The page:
The Texas Agricultural Commissioner just approved a new feral hog poison that just might be the solution to the state's growing swine problem.
Farmers, ranchers, deer hunters, and outdoorsmen in general across the state of Texas who despise wild hogs may just have received the answer to their prayers. A new feral hog poison was just approved by Texas Agriculture Commissioner Sid Miller.
Miller approved a rule change that classified a new warfarin-based feral hog poison as a state-limited-use pesticide approved for feral hog control. Sold under the brand name "Kaput," the new feral hog poison is the first pesticide approved for use on hogs in the United States.
Warfarin is an odorless and tasteless blood thinner that is used in many medications for humans. However, it also has a long history of use as a rodent poison, and over a decade of testing in Texas has revealed that feral hogs are apparently also particularly sensitive to it.
At the same time, other species like deer, vultures, cattle, and dogs may safely consume much higher doses, which limits the impact on non-target animals and makes warfarin a great choice as a feral hog poison.
Vitamin K may also be used as an antidote in the event another animal inadvertently consumes too much warfarin.
Even so, officials are being very cautious with the hog poison for now. The status of Kaput as a state-limited-use pesticide means that average citizens can't just go out and purchase some at a local store. Instead, only licensed applicators may purchase and use this classification of poison.
The process of using the hog poison is pretty straightforward. Licensed pest control agents will set out nontoxic bait in special feeders that only adult hogs can open. After the hogs get used to eating from the feeder, users merely replace the nontoxic bait with identical blocks containing the feral hog poison.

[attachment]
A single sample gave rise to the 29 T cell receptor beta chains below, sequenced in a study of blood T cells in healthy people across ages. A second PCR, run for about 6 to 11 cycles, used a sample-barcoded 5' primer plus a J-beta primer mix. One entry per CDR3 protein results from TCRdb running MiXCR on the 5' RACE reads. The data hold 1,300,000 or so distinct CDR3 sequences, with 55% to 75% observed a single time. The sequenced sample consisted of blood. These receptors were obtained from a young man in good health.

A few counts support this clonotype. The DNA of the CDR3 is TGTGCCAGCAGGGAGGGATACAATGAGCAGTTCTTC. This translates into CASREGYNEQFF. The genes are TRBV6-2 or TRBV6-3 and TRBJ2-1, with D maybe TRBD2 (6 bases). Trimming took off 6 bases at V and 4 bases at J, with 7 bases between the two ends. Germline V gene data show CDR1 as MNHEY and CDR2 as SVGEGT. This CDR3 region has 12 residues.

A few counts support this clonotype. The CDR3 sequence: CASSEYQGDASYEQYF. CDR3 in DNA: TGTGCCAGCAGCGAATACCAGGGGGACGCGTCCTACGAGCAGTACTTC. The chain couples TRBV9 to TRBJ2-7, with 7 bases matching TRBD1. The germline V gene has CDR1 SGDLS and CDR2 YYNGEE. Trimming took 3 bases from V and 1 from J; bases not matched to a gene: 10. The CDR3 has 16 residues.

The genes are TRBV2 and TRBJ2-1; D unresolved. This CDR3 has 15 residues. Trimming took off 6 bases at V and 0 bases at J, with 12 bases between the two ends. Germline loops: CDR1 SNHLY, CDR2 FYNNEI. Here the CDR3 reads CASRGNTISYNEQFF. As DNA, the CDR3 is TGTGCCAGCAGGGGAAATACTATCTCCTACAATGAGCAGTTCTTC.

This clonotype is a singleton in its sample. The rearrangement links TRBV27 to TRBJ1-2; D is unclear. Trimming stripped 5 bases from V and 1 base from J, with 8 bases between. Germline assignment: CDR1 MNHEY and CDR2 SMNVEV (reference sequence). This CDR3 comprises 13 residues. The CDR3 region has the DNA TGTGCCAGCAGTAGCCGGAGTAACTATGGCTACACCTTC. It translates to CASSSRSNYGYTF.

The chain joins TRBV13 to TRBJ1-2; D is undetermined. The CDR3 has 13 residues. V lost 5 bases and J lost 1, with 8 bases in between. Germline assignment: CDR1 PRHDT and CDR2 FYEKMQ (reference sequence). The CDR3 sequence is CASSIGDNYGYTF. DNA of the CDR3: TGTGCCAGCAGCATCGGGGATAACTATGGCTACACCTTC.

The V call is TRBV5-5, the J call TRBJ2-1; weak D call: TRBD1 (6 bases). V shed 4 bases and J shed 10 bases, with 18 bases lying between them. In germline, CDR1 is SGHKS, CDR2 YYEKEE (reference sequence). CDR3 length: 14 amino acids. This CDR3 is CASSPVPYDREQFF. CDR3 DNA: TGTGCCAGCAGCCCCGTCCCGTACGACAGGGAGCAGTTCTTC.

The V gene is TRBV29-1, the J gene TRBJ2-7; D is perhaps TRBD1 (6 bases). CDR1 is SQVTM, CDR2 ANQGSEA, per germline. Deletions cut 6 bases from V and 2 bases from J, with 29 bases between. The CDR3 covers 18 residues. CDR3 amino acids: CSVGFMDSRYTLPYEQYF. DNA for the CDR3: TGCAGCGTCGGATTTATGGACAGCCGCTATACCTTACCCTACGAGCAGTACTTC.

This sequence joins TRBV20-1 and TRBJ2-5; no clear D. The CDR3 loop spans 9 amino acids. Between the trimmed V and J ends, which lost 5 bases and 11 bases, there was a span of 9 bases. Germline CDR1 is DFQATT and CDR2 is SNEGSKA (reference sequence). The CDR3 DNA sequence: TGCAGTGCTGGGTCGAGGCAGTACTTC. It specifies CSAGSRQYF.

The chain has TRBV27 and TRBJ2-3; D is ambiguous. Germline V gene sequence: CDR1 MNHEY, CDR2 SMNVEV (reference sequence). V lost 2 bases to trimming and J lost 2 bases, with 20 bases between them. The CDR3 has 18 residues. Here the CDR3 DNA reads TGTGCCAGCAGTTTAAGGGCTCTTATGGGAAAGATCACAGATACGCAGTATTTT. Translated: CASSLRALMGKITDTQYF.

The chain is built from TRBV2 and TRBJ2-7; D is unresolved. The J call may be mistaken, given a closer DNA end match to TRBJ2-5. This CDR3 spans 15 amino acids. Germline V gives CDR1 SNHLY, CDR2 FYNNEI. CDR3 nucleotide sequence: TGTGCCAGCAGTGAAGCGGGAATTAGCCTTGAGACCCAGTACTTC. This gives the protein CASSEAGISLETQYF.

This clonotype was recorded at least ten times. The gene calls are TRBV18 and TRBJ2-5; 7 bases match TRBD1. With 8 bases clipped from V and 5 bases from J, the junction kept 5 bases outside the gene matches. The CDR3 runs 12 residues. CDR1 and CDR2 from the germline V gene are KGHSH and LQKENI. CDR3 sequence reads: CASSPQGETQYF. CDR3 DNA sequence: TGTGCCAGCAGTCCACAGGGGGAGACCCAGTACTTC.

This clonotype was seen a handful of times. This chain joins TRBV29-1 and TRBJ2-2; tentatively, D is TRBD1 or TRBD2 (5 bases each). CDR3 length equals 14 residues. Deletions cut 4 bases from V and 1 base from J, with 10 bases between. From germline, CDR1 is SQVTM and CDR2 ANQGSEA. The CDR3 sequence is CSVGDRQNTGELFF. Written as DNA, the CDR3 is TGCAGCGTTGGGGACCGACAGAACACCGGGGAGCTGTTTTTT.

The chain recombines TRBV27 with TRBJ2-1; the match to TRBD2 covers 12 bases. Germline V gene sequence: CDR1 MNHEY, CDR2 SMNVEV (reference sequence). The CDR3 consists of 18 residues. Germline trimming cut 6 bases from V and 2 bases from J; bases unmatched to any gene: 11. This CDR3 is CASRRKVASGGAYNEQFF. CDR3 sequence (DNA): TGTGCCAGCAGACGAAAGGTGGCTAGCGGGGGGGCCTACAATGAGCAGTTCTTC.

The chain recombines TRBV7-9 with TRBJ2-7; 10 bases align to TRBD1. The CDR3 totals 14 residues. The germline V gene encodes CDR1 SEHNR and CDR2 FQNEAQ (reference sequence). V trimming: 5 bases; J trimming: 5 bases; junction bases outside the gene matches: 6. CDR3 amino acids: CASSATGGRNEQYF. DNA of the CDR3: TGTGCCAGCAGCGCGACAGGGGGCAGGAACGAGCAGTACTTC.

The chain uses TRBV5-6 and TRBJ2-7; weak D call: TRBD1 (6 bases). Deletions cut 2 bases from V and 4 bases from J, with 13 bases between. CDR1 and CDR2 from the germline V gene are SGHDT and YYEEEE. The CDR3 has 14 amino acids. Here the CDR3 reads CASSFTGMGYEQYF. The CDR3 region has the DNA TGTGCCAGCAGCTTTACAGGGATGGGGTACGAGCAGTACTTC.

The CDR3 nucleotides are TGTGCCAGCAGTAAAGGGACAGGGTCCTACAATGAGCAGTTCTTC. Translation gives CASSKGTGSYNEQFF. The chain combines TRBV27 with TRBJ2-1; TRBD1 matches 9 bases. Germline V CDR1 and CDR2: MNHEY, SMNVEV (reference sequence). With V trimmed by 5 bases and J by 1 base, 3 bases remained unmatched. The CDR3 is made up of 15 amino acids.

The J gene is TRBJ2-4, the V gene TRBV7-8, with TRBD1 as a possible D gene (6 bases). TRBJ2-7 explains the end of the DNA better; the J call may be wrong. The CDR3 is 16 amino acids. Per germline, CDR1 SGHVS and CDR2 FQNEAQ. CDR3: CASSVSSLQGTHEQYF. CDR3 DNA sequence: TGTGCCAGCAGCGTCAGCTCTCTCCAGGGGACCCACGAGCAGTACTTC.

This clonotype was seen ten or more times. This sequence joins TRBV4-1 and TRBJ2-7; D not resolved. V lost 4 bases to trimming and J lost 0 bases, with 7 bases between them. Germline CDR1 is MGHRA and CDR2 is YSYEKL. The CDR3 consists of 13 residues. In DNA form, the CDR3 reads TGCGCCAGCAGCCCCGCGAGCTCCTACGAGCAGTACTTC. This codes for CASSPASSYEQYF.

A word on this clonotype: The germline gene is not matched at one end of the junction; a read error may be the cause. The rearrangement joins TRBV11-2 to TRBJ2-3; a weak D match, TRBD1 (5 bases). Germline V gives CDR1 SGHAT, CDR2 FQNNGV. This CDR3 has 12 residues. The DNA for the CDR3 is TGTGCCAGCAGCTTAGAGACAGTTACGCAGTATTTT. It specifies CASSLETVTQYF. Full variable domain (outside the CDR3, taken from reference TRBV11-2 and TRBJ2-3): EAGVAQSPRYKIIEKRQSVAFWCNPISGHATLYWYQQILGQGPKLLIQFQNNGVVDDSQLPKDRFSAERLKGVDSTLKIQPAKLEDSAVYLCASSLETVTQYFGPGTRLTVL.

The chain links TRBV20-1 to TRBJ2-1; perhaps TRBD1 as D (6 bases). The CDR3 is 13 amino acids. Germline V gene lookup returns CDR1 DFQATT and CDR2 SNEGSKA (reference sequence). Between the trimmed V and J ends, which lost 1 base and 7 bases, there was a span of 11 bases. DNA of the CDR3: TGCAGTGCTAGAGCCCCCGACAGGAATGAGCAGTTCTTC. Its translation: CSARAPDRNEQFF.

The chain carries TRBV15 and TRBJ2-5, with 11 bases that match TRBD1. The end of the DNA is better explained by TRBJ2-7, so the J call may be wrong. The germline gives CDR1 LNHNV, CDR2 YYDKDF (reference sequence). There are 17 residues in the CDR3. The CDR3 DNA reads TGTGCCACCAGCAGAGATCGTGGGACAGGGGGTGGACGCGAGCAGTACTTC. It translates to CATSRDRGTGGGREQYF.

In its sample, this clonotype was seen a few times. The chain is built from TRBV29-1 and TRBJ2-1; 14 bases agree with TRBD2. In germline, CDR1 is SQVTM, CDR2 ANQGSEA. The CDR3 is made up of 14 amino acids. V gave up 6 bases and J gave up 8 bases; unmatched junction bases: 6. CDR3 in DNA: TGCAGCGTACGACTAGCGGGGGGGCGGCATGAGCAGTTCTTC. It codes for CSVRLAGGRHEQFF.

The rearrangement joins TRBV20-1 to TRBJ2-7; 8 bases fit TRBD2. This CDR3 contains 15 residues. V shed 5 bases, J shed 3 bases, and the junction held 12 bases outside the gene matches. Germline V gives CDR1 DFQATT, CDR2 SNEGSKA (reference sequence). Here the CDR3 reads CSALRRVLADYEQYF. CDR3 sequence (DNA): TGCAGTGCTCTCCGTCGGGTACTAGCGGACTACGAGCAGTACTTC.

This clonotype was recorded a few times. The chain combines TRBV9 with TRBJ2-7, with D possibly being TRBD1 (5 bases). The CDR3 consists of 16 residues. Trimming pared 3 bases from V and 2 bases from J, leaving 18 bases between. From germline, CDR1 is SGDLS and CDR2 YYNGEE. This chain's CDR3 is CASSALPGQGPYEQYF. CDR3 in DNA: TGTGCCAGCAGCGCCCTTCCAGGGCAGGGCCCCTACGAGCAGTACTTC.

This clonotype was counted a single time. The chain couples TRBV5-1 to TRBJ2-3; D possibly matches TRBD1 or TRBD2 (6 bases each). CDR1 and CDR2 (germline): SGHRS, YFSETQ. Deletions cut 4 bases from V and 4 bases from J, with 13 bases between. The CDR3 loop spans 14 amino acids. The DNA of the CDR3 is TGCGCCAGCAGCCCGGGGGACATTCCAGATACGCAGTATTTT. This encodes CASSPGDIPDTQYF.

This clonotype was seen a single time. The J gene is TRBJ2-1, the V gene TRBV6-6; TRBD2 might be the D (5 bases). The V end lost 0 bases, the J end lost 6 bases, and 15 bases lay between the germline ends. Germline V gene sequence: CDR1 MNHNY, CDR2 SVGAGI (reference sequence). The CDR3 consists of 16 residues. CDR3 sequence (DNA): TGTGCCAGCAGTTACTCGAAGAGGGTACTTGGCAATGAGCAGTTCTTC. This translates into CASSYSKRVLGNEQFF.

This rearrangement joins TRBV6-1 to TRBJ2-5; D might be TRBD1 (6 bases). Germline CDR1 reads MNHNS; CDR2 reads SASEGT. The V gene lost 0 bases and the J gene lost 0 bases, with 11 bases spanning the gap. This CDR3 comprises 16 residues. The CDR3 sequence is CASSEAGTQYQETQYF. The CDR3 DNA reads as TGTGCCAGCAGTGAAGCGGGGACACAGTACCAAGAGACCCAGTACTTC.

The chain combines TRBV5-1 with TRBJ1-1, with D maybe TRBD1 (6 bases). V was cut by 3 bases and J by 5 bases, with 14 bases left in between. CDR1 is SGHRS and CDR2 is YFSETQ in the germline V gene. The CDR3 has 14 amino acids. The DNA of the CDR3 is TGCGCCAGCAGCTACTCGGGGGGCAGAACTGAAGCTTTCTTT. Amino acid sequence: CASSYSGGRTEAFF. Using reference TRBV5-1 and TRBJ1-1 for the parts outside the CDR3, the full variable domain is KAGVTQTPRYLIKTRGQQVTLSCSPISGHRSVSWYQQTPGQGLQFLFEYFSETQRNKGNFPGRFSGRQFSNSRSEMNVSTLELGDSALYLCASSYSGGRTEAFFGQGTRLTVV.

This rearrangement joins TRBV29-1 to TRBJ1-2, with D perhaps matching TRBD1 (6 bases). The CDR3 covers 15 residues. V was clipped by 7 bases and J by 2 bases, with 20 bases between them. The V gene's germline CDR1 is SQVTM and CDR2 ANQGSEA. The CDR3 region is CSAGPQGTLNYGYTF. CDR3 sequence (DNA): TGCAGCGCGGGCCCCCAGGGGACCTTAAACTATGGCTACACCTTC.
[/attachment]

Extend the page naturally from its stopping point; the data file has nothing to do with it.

The hogs normally consume a lethal dose of the poison and die within a few days.
As an added bonus, the fat inside of hogs that consume lethal doses of the hog poison turn bright blue, making them very easy to identify. So, if you ever shoot hog that is blue on the inside, do not eat it.
So, will this be the long sought "silver bullet" in the ongoing war on feral hogs? The Texas Department of Agriculture and the Texas A&M Agrilife Extension Service both seem to think so. In fact, Commissioner Miller is so confident that it will work he has even asked the Texas legislature to remove $900,000 in the department's budget earmarked for feral hog control research since he believes will no longer be necessary with the approval of the new hog poison.
I personally have doubts that the hog poison will work as well as advertised and fear that there will be unforeseen impacts down the line. Will it end up killing non-target species? Will the poison make it into the water table? What are the risks to hunters who kill and eat hogs that consumed a non-lethal dose of the poison?
If the hog poison works as described (and that's a big "if") and successfully kills hogs without causing harm in other ways, then the hog hunting in Texas (and maybe even in the entire country) will probably not be nearly as good as it is now in a couple of years. The state be better off without the hog infestation that's plaguing the country, but only if we don't cause even more serious problems while getting rid of the hogs.